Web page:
Flipped Learning and the WSQ Strategy

“Flipping” is not a brief fad in education where teachers substitute in-class lectures for online video tutorials. For those new to the idea, “flipped learning” should be understood more expansively as one model of “blended teaching”: teachers maximize student learning by taking full advantage of digital-age technologies and pedagogies both inside and outside of the formal classroom setting.

The Flipped Learning Network’s (FLN) definition provides a more concrete understanding of this teaching strategy:

Flipped Learning is a pedagogical approach in which direct instruction moves from the group learning space to the individual learning space, and the resulting group space is transformed into a dynamic, interactive learning environment where the educator guides students as they apply concepts and engage creatively in the subject matter (“What is Flipped Learning,” FLN).

The FLN uses the FLIP acronym to spell out the key parts of a flipped classroom:

Flexible Learning Environment: Flexible learning spaces, student expectations, assessments, and approaches to teaching.
Learning Culture: Learner-centered approach where students are actively involved in their own learning and are supported to learn more deeply.
Intentional Content: Constantly honing content and resources to help each student master concept and skills.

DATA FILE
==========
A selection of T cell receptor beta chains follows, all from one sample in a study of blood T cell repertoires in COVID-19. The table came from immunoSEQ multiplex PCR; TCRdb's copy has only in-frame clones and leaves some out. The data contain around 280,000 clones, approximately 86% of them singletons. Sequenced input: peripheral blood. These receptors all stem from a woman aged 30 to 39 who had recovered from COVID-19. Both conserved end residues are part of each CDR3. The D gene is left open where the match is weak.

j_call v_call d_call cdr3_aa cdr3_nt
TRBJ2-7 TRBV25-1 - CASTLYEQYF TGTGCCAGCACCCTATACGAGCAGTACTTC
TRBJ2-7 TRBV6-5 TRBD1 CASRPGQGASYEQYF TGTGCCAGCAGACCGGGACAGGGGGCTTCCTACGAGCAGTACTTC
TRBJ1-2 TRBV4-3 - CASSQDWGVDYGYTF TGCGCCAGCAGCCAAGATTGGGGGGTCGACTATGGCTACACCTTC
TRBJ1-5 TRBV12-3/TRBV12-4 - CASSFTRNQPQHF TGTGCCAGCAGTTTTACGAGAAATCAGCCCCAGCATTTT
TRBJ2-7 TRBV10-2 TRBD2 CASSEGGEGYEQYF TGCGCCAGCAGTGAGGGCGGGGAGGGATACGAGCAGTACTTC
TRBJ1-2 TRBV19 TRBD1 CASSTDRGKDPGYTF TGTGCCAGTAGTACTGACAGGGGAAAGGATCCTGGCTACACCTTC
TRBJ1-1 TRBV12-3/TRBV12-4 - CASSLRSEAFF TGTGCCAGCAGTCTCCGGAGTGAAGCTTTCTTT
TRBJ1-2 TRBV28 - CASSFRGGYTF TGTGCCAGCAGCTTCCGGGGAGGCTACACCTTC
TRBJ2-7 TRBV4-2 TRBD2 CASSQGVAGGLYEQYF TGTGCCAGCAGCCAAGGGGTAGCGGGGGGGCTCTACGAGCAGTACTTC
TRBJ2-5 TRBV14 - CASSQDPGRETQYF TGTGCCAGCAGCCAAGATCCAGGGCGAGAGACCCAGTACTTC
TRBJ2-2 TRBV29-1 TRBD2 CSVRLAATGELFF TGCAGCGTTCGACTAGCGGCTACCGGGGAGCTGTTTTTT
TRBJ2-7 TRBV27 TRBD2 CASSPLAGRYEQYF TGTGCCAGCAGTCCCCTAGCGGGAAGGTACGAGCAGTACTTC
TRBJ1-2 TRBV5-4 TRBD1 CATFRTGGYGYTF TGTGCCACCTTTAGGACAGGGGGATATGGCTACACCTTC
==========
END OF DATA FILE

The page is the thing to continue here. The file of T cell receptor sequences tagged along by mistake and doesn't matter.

Professional Educator: Reflective practitioners design learning experiences, guide the process, and solicit feedback from students, while also connecting with peers as part of an iterative teaching practice designed to improve instruction (adapted from “What is Flipped Learning,” FLN).

While there is no one way or step-by-step process for teachers to starting flipping their classroom, the WSQ (pronounced “whisk”) approach developed by California educator Crystal Kirch is a helpful model to start with.

WSQ is short for “watch, summarize, and question.” As Chrystal writes, “The WSQ is a tool that helps to organize content and materials, hold students accountable for actually watching the content, gives structured processing time for students to think deeply about their learning, gather feedback from students about their understanding and misconceptions, and prepares for and facilitates discussion among students during class time” (WSQ (Whisk) Away to FlipClass Success).

Interested teachers should sign up for a free webinar Crystal is hosting on June 11: WSQ (Whisk) Away to FlipClass Success: Designing an Effective Flipped Learning Environment.

Here are additional resources to help you integrate WSQ or flipped learning in your classroom:

by Colleen Worrell, PhD|Secondary Technology Integration Coordinator at HHS|cworrell@hopkinton.k12.ma.us|Twitter @cdworrell
Image via Pixabay and shared & modified under Public Domain license.

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